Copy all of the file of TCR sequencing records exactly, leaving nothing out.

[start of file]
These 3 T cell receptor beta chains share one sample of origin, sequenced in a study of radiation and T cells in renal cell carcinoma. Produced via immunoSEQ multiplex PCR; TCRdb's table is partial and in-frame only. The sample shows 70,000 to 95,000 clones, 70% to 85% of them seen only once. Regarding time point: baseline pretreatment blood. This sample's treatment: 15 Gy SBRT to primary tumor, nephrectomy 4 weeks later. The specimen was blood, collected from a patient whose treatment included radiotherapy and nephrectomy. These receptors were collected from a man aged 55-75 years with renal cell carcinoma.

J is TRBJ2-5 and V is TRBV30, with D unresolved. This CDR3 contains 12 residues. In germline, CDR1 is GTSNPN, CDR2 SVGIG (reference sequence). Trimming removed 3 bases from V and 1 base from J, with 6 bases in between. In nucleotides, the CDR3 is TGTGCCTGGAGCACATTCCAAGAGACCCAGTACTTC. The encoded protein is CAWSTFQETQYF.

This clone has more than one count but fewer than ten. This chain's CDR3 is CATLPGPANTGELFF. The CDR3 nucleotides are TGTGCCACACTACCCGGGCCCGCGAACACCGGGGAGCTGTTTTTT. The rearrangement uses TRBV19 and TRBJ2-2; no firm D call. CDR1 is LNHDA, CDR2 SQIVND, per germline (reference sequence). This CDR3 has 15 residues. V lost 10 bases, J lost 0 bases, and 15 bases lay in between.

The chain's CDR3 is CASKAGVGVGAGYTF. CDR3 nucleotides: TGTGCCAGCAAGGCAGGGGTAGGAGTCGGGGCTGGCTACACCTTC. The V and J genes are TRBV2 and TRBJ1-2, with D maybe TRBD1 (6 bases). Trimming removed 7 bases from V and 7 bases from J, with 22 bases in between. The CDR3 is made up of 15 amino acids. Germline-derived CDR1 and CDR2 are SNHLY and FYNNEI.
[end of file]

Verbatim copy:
These 3 T cell receptor beta chains share one sample of origin, sequenced in a study of radiation and T cells in renal cell carcinoma. Produced via immunoSEQ multiplex PCR; TCRdb's table is partial and in-frame only. The sample shows 70,000 to 95,000 clones, 70% to 85% of them seen only once. Regarding time point: baseline pretreatment blood. This sample's treatment: 15 Gy SBRT to primary tumor, nephrectomy 4 weeks later. The specimen was blood, collected from a patient whose treatment included radiotherapy and nephrectomy. These receptors were collected from a man aged 55-75 years with renal cell carcinoma.

J is TRBJ2-5 and V is TRBV30, with D unresolved. This CDR3 contains 12 residues. In germline, CDR1 is GTSNPN, CDR2 SVGIG (reference sequence). Trimming removed 3 bases from V and 1 base from J, with 6 bases in between. In nucleotides, the CDR3 is TGTGCCTGGAGCACATTCCAAGAGACCCAGTACTTC. The encoded protein is CAWSTFQETQYF.

This clone has more than one count but fewer than ten. This chain's CDR3 is CATLPGPANTGELFF. The CDR3 nucleotides are TGTGCCACACTACCCGGGCCCGCGAACACCGGGGAGCTGTTTTTT. The rearrangement uses TRBV19 and TRBJ2-2; no firm D call. CDR1 is LNHDA, CDR2 SQIVND, per germline (reference sequence). This CDR3 has 15 residues. V lost 10 bases, J lost 0 bases, and 15 bases lay in between.

The chain's CDR3 is CASKAGVGVGAGYTF. CDR3 nucleotides: TGTGCCAGCAAGGCAGGGGTAGGAGTCGGGGCTGGCTACACCTTC. The V and J genes are TRBV2 and TRBJ1-2, with D maybe TRBD1 (6 bases). Trimming removed 7 bases from V and 7 bases from J, with 22 bases in between. The CDR3 is made up of 15 amino acids. Germline-derived CDR1 and CDR2 are SNHLY and FYNNEI.